1) Soft-landing – especially in up-dip wells – in updip wells it seems best to plan landing at the top of the target interval or a little above it. Higher than expected dips can and do occur.
2) Anticipating known dip changes or fault offsets – where dip changes are known from offset wells and/or suspected from seismic, it is possible to optimize in or near-target footage by anticipating these changes. This is done by going to the top or bottom (or above or below) the target interval and allowing the changing dip to bring the bit back into the center of the target interval.
3) Keeping in mind the pre-drill geology predicted from seismic and structure maps – it is important to keep this in mind even if one part of the well did not match the expectations from seismic and/or mapping as the seismic may simply be skewed in terms of vertical section, or different dips than predicted from seismic.
Below is an example of a geosteering strategy drilling through multiple closely spaced folds. In order to keep the borehole straight and smooth in this 6000 ft lateral section the upcoming structures were anticipated and doglegs were kept to a minimum.
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Below is another example of steering strategy where there are closely-spaced folds. This is in an area of very fast drilling.
Long laterals especially need to keep the priority of well bore smoothness. Below is an example.
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The pre-drill geology is very important to accurate landing of curves and drilling of the lateral section. If possible, a seismic line with interpretation should be available for the geosteerer. A geophysicist or geologist should be able to make general predictions concerning the expected dips, where dip changes should occur in terms of vertical section, the expected landing point, and where faults might occur in the well. From my experience, landing point is best predicted on the basis of offset wells and structure maps, with seismic as a support. Again from my experience, the general shape of the seismic is usually correct but predicted dips and position of dip changes may be off considerably. Such problems may have to do with acquisition, processing, and/or interpretation of the seismic section. Old 2D seismic lines may miss very large faults. In areas where there are high dips, it may be difficult to predict the geology close to the larger faults, even with structural maps. Good well control is the best predictive tool. Seismic positioning relative to the well can also be a factor that leads to less predictability.
It is especially important to compare geosteering cross-sections to seismic line interpretation so that those interpretations can be adjusted for future wells. This is important in terms of observed dips and VS position of structures. These sections can also help with detailing structure maps.
Target Interval Selection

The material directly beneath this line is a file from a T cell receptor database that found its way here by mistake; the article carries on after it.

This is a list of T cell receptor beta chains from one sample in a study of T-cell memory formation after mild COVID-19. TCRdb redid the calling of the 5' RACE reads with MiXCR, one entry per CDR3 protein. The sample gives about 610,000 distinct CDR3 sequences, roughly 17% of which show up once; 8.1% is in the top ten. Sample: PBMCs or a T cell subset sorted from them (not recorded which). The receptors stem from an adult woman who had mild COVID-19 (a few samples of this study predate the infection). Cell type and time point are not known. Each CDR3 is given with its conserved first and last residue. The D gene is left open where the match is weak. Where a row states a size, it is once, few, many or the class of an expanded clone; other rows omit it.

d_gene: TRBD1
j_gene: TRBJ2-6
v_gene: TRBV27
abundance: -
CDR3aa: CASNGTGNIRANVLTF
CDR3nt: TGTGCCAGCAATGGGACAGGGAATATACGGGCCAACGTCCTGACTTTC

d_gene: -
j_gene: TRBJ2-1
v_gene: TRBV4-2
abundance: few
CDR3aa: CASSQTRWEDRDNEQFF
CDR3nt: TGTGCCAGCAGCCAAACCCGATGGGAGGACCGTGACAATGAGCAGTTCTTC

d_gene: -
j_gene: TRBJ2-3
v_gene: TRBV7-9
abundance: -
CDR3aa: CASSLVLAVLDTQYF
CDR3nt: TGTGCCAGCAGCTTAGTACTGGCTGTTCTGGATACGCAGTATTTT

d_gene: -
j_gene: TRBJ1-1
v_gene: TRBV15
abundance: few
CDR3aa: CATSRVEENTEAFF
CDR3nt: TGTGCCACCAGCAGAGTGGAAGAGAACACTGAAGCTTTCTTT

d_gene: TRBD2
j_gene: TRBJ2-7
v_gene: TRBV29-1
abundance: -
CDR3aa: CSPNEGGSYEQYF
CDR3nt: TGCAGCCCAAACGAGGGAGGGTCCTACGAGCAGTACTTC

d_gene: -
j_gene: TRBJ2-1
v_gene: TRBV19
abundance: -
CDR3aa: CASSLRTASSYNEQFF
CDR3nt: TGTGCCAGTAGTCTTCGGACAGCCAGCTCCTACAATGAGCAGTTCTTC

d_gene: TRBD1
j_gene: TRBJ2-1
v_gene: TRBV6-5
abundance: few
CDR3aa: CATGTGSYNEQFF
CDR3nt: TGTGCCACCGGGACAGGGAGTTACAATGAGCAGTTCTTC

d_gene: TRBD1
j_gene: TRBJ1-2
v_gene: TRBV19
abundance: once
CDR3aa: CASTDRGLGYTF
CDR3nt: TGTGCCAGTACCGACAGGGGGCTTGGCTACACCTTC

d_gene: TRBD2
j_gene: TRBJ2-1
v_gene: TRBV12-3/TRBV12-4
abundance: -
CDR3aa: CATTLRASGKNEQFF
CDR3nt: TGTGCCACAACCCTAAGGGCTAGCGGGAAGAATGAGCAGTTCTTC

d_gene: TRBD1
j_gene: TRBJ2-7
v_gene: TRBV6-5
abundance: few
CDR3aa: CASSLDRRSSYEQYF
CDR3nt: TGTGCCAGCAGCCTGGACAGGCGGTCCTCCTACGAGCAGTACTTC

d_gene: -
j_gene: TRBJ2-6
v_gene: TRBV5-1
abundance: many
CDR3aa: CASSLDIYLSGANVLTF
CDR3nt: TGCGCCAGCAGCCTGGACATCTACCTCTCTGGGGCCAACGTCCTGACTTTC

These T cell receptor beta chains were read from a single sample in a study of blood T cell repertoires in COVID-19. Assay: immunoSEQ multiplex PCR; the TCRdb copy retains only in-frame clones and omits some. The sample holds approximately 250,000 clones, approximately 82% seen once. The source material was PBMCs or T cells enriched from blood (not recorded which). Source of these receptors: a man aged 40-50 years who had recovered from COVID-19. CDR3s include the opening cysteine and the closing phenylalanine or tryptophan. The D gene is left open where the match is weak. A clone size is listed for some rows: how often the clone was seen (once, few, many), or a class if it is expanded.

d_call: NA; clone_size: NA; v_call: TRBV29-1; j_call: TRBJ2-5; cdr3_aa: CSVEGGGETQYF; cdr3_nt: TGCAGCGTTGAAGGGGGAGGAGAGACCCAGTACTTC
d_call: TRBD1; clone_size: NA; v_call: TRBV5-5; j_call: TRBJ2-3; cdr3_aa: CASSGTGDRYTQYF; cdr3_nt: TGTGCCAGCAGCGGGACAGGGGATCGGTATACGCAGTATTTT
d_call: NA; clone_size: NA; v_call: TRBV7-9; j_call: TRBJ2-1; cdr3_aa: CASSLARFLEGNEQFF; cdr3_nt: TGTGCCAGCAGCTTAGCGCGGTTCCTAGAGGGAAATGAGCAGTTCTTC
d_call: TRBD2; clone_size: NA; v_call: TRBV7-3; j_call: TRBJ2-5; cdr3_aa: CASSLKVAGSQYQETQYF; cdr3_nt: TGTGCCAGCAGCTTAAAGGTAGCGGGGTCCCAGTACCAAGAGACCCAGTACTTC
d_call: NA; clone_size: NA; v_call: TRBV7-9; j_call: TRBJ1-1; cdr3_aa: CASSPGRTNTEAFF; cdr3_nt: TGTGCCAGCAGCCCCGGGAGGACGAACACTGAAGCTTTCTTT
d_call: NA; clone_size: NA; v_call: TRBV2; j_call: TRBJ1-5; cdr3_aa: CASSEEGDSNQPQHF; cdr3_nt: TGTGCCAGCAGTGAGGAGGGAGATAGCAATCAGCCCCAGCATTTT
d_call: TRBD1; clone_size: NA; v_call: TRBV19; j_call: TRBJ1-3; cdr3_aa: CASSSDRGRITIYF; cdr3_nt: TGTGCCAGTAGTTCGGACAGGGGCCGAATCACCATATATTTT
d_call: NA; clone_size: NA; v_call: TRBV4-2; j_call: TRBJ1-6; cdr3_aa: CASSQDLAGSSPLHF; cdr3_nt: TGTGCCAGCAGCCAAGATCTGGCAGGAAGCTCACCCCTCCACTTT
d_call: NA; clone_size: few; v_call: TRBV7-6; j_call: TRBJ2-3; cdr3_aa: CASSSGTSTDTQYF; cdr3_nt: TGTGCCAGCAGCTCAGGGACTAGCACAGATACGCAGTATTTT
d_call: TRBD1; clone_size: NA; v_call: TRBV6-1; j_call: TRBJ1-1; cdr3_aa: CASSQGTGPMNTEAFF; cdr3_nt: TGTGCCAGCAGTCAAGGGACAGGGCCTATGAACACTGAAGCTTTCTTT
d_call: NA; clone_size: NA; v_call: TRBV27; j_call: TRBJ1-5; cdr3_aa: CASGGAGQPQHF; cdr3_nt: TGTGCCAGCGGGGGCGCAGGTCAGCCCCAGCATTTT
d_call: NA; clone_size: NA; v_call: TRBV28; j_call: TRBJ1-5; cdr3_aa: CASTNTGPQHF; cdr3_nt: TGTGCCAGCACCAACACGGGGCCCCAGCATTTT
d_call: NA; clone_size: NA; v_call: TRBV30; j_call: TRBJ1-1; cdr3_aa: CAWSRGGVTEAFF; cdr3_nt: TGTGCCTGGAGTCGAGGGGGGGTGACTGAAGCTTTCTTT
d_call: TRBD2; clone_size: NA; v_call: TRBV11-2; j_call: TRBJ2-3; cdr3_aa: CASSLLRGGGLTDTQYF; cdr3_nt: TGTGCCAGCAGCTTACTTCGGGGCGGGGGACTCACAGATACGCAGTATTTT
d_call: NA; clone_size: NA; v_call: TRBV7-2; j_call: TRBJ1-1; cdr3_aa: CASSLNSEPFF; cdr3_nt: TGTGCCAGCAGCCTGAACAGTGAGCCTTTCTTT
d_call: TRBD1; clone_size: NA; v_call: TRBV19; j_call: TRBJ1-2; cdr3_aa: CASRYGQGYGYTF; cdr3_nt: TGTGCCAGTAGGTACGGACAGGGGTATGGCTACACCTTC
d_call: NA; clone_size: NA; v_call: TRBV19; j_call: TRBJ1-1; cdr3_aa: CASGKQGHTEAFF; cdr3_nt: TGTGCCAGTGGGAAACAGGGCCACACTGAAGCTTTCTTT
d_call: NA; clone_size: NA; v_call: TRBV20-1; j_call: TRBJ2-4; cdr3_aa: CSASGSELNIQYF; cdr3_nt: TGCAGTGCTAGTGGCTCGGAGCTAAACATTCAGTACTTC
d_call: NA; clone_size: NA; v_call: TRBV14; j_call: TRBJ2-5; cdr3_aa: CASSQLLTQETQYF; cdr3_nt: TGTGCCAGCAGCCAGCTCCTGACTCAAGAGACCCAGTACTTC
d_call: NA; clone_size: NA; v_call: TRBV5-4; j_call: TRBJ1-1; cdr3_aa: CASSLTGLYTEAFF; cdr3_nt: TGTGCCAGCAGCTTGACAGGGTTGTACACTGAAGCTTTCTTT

There are several possible reasons for selecting a target interval. TOC, gas content, clay content, silica content, and best zone for optimal fracture propagation, are among these reasons. From a geosteering standpoint, the target interval is ideally one where there is discernible variation in the gamma curve. See example below:
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ROP variations in the Marcellus between hot gamma black shale and clean gamma limestone stringers can be extreme. When drilling horizontally near dip, the bit can be deflected off of the limestone contact. This can be desirable at times if the bit stays in the adjacent hot shale at higher ROP and can rotate holding the same dip. This can occasionally backfire if the bit digs into the limestone and tracks along another bed boundary within the limestone. If it is desired to cut through the limestone, it is most effective to do so at a variance from dip, preferably starting at least a few feet above or below the limestone, depending on which way one intends to go.
In some areas, there may be zones of varying thickness within the target interval that drill faster than others. One may attempt to stay in these zones. We have found some that are only 1 or 2 ft thick, so are not so easy to stay within. In areas of slower drilling, it may be a good idea to seek these zones.
Pyritic or other mineralized zones may cause some problems with bit wear but these seem to be inconsistent. Since there are many factors that can affect ROP, it is often not easy to determine.
Drilling in the hotter, softer shales, may bring on issues of hole integrity. The characteristics of the cuttings should be watched. Not letting mud weight drop in these zones is more important. Maintenance sweeps may be needed more frequently in these sections.
Working with Parallel Offset Horizontal Wells
Ideally, it is desirable to drill horizontal wells in such a sequence that one well offsets the previous one, is parallel, has a similar VS start, and is similarly perpendicular to strike of the faults – which happens to be generally perpendicular to maximum principle stress direction in Appalachian Basin Middle Devonian – which is convenient in this respect. Sometimes the wells will be a little bit oblique to being perpendicular to fault/fold and structural strike, so that once anticlines and synclines can be matched, the VS of the offset can be shifted to match the well being drilled in order to predict upcoming structures. This has worked very well in my experience. Sometimes there will be significant differences in parallel offsets as the following examples show but much of the time the differences tend to be nearer to the major faults.